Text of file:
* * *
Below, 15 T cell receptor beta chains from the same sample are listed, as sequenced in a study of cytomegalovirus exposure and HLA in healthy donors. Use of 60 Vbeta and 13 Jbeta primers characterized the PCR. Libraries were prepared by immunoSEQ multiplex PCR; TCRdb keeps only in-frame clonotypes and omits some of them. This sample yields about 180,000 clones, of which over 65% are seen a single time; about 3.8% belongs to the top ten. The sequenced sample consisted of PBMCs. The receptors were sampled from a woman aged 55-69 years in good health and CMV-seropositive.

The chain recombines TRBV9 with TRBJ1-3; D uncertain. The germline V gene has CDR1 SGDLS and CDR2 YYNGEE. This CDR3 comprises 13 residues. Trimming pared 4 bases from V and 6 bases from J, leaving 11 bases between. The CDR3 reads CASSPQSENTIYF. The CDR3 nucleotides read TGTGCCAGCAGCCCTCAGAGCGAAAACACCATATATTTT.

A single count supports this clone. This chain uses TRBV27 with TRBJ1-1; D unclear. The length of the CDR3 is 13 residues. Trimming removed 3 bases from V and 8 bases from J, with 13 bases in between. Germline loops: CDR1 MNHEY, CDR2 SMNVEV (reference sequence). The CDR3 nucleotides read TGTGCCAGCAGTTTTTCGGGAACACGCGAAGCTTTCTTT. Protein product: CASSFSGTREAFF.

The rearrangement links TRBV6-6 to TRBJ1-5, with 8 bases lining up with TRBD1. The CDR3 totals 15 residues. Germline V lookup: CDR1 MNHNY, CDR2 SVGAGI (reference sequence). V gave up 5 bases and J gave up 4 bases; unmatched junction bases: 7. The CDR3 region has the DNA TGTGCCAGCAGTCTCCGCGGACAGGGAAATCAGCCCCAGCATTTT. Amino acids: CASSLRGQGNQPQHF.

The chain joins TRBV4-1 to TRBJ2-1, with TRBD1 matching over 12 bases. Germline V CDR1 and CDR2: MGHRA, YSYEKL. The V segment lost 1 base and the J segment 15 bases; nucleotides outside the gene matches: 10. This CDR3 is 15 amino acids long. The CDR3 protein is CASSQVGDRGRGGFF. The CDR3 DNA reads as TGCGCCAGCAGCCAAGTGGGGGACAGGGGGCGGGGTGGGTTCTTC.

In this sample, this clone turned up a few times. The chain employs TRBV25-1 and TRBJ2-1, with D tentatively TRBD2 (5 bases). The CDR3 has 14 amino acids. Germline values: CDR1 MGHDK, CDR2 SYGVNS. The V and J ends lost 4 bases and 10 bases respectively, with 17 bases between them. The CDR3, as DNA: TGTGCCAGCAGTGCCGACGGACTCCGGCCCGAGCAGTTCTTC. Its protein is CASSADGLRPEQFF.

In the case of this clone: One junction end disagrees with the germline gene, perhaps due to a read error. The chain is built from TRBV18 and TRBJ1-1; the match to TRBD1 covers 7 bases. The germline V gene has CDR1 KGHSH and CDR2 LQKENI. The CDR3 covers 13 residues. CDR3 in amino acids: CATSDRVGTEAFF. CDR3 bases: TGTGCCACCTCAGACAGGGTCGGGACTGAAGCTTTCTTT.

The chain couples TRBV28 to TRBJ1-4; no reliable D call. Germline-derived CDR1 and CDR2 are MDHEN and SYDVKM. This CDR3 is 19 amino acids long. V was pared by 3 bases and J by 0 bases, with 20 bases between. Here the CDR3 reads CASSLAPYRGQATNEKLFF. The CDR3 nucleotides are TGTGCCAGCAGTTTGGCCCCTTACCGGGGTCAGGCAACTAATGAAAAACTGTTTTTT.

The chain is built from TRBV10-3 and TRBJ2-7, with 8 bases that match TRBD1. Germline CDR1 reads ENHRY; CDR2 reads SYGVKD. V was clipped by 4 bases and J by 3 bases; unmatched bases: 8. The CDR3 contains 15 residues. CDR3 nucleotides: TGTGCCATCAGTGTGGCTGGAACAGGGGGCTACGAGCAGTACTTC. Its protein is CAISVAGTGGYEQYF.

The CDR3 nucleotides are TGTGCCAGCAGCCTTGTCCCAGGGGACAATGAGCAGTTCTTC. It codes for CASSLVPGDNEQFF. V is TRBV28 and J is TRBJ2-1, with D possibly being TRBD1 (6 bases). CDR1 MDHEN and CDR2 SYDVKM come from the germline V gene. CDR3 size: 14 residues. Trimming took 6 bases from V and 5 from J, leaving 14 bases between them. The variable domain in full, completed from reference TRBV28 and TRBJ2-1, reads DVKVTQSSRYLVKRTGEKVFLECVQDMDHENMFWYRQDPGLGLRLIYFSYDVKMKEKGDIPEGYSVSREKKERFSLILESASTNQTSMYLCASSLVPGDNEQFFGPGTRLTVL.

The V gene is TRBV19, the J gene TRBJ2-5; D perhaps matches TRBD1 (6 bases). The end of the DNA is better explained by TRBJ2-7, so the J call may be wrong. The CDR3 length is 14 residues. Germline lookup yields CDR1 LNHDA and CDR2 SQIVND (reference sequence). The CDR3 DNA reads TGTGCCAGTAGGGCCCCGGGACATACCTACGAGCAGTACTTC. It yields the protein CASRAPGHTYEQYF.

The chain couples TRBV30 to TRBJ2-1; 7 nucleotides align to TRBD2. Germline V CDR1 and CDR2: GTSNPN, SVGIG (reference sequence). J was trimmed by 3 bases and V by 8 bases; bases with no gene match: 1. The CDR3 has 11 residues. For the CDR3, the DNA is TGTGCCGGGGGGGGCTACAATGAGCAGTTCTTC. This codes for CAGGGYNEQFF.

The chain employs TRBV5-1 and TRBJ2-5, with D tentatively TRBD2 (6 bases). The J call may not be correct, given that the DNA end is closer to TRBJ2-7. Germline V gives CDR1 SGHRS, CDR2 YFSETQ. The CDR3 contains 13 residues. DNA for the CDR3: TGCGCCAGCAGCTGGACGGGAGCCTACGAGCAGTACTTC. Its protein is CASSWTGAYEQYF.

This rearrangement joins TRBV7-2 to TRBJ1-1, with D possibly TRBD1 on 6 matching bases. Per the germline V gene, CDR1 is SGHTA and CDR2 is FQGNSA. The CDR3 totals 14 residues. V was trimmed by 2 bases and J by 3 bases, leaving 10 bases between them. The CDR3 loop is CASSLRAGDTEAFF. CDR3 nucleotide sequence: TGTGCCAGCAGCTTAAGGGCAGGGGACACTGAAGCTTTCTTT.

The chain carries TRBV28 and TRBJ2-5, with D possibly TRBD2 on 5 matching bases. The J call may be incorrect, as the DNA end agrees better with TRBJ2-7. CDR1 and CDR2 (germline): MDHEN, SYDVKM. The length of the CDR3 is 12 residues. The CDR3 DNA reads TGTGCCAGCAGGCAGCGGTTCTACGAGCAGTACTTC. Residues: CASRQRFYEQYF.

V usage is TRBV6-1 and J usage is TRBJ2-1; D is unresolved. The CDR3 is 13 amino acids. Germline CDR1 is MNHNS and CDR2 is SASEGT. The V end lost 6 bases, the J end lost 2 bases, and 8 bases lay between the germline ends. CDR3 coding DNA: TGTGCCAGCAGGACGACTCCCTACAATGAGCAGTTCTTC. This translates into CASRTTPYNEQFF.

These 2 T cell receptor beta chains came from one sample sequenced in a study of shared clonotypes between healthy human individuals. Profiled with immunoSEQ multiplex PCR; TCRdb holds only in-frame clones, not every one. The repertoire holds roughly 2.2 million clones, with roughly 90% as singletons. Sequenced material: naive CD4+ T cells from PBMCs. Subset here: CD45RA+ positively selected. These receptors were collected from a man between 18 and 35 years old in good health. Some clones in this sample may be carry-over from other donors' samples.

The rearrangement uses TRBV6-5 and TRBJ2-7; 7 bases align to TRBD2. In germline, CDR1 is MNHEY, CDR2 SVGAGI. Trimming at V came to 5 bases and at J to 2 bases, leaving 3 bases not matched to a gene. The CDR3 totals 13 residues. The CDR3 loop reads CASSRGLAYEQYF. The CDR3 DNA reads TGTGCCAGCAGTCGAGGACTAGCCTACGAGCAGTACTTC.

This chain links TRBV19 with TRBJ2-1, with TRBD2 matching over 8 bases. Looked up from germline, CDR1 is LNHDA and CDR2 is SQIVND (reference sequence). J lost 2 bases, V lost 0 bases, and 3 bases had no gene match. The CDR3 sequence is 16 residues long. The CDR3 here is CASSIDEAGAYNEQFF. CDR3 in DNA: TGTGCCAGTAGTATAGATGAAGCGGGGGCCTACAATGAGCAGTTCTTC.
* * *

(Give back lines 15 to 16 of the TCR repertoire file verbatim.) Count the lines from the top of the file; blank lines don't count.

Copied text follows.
The chain carries TRBV28 and TRBJ2-5, with D possibly TRBD2 on 5 matching bases. The J call may be incorrect, as the DNA end agrees better with TRBJ2-7. CDR1 and CDR2 (germline): MDHEN, SYDVKM. The length of the CDR3 is 12 residues. The CDR3 DNA reads TGTGCCAGCAGGCAGCGGTTCTACGAGCAGTACTTC. Residues: CASRQRFYEQYF.

V usage is TRBV6-1 and J usage is TRBJ2-1; D is unresolved. The CDR3 is 13 amino acids. Germline CDR1 is MNHNS and CDR2 is SASEGT. The V end lost 6 bases, the J end lost 2 bases, and 8 bases lay between the germline ends. CDR3 coding DNA: TGTGCCAGCAGGACGACTCCCTACAATGAGCAGTTCTTC. This translates into CASRTTPYNEQFF.